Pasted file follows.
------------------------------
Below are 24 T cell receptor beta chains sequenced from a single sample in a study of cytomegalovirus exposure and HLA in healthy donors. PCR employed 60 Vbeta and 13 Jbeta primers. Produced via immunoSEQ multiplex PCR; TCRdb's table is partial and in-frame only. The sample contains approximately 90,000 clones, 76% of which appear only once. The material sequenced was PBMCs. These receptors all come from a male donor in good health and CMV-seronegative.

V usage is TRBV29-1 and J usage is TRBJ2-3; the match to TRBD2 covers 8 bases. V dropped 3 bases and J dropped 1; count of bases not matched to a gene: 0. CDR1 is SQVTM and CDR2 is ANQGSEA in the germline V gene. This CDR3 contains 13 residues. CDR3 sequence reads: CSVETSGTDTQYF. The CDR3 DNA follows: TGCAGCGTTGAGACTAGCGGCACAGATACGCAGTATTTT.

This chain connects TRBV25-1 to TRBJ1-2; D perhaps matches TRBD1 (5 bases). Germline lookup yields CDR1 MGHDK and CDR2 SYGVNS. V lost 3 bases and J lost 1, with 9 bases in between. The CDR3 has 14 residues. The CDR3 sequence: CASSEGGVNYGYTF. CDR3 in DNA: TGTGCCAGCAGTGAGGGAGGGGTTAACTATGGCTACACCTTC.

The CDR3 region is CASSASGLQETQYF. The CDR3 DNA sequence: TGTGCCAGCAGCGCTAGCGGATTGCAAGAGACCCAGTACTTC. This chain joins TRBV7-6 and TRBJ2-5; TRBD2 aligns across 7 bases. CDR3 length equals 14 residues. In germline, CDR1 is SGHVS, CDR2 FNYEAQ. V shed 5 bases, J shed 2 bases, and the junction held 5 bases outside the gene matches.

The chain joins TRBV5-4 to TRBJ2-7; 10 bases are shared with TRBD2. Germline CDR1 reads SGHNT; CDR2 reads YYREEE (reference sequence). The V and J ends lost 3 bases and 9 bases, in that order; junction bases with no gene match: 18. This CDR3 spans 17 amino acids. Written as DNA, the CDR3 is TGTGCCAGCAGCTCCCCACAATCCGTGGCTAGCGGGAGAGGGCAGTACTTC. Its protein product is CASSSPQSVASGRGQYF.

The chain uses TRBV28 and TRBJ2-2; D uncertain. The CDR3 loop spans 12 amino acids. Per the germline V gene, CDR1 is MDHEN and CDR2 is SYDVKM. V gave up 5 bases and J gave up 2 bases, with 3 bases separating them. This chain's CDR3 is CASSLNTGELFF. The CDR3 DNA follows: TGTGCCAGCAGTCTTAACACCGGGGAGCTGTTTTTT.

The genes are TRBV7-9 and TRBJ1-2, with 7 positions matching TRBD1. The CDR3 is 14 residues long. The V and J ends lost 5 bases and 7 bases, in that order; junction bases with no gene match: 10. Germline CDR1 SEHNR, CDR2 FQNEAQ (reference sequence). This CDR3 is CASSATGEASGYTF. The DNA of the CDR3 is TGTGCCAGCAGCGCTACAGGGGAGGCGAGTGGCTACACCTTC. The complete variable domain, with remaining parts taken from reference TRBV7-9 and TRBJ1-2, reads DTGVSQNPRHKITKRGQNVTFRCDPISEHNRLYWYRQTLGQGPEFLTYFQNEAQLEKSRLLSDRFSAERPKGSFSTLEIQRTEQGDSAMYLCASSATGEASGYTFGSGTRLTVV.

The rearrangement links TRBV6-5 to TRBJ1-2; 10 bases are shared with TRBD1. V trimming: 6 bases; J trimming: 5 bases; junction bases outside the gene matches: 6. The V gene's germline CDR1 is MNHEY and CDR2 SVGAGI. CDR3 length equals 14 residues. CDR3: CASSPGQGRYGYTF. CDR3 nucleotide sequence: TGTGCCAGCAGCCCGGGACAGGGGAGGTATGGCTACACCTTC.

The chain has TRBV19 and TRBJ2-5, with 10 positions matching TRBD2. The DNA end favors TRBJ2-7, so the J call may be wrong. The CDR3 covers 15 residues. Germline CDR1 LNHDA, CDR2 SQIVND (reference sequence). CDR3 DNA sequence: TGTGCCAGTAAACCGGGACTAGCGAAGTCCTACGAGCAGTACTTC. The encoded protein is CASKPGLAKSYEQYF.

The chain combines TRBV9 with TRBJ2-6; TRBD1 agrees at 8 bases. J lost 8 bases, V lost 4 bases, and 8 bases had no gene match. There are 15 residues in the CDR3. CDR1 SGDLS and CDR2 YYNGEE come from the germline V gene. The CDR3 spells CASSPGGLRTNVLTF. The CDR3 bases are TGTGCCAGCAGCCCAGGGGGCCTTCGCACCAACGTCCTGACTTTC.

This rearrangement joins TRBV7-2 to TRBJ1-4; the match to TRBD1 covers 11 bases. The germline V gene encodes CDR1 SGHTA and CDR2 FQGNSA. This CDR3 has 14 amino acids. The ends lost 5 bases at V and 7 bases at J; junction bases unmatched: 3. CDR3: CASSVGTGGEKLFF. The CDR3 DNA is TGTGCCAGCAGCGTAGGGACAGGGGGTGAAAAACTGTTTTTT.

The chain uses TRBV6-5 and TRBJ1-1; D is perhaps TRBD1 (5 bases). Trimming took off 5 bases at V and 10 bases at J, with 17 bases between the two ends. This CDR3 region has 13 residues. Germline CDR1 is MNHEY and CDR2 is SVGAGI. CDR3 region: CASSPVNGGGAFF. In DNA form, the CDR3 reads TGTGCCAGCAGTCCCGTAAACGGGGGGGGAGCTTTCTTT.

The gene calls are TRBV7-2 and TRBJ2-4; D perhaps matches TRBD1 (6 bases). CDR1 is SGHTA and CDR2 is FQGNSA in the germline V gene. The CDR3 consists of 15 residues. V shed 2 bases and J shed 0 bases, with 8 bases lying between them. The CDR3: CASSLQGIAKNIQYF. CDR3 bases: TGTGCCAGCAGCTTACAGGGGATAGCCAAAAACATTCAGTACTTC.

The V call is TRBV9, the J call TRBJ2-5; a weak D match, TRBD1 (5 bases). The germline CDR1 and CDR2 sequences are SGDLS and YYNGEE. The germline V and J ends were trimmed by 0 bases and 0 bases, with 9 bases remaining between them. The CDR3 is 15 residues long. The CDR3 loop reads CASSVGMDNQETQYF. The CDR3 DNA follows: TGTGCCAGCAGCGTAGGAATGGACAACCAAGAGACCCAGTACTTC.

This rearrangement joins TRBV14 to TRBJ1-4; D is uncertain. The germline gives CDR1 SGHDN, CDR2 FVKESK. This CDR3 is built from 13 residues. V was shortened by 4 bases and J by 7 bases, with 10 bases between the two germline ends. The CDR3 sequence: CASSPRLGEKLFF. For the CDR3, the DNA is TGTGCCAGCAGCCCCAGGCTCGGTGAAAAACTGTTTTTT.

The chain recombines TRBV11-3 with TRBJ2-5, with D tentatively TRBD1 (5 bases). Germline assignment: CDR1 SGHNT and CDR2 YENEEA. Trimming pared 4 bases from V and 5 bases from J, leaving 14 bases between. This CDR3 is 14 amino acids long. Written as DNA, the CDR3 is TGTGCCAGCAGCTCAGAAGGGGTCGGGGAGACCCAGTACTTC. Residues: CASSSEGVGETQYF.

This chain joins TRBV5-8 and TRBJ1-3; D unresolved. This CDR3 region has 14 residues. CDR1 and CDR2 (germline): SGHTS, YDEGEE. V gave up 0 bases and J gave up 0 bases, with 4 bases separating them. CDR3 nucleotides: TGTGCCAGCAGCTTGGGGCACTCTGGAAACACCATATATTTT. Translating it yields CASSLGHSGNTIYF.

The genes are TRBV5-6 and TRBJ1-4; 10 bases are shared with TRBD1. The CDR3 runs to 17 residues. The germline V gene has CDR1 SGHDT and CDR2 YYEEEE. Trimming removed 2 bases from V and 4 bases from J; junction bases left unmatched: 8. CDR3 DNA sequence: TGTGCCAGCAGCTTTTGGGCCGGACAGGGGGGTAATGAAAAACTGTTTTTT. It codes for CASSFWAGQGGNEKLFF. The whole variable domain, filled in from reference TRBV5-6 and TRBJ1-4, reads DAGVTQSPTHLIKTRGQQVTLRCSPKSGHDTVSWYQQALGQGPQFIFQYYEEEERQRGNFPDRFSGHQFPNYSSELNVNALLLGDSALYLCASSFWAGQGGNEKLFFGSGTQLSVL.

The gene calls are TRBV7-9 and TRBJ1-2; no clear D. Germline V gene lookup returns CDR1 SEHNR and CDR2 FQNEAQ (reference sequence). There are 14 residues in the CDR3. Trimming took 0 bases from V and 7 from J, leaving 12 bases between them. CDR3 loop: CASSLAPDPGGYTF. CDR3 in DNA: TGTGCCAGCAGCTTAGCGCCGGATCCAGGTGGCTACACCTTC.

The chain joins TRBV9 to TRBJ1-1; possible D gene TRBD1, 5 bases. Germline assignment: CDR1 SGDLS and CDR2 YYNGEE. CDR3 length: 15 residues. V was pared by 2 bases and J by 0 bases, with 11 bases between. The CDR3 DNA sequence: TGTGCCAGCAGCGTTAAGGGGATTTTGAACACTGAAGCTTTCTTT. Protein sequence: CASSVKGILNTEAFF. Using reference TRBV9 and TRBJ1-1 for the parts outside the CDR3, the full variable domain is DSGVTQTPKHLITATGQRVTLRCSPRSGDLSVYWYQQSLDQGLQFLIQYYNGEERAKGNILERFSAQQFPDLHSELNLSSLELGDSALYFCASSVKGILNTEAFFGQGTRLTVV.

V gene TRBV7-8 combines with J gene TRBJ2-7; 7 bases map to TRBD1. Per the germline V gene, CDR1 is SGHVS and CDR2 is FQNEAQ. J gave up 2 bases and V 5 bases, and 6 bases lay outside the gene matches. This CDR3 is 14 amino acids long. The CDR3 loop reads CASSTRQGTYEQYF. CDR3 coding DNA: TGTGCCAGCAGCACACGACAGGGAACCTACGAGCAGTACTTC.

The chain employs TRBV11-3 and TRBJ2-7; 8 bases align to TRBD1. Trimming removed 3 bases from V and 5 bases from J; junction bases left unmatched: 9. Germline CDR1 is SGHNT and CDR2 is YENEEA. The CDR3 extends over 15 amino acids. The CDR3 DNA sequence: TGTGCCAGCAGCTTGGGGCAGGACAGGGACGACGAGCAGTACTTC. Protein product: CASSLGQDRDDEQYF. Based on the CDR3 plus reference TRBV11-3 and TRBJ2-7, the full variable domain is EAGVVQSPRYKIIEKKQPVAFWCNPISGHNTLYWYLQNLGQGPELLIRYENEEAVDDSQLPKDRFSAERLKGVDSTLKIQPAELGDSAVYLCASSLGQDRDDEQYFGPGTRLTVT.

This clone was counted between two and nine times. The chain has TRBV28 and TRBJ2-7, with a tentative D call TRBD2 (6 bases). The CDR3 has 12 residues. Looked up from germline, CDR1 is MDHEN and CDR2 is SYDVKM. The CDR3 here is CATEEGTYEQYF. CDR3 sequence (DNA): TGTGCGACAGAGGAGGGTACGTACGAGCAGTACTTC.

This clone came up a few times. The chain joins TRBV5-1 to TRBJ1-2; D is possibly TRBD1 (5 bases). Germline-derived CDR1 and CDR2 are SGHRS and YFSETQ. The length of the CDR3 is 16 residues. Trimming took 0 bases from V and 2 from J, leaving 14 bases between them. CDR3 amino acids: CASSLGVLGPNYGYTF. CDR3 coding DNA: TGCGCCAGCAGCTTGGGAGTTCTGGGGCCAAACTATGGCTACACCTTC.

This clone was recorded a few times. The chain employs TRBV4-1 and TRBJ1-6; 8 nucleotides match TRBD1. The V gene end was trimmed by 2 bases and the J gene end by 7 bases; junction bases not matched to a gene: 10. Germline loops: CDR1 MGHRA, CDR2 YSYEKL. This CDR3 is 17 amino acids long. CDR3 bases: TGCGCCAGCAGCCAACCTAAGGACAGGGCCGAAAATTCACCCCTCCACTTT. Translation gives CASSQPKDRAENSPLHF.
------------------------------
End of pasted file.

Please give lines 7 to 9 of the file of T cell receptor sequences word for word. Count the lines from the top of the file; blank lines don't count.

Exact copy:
The genes are TRBV7-9 and TRBJ1-2, with 7 positions matching TRBD1. The CDR3 is 14 residues long. The V and J ends lost 5 bases and 7 bases, in that order; junction bases with no gene match: 10. Germline CDR1 SEHNR, CDR2 FQNEAQ (reference sequence). This CDR3 is CASSATGEASGYTF. The DNA of the CDR3 is TGTGCCAGCAGCGCTACAGGGGAGGCGAGTGGCTACACCTTC. The complete variable domain, with remaining parts taken from reference TRBV7-9 and TRBJ1-2, reads DTGVSQNPRHKITKRGQNVTFRCDPISEHNRLYWYRQTLGQGPEFLTYFQNEAQLEKSRLLSDRFSAERPKGSFSTLEIQRTEQGDSAMYLCASSATGEASGYTFGSGTRLTVV.

The rearrangement links TRBV6-5 to TRBJ1-2; 10 bases are shared with TRBD1. V trimming: 6 bases; J trimming: 5 bases; junction bases outside the gene matches: 6. The V gene's germline CDR1 is MNHEY and CDR2 SVGAGI. CDR3 length equals 14 residues. CDR3: CASSPGQGRYGYTF. CDR3 nucleotide sequence: TGTGCCAGCAGCCCGGGACAGGGGAGGTATGGCTACACCTTC.

The chain has TRBV19 and TRBJ2-5, with 10 positions matching TRBD2. The DNA end favors TRBJ2-7, so the J call may be wrong. The CDR3 covers 15 residues. Germline CDR1 LNHDA, CDR2 SQIVND (reference sequence). CDR3 DNA sequence: TGTGCCAGTAAACCGGGACTAGCGAAGTCCTACGAGCAGTACTTC. The encoded protein is CASKPGLAKSYEQYF.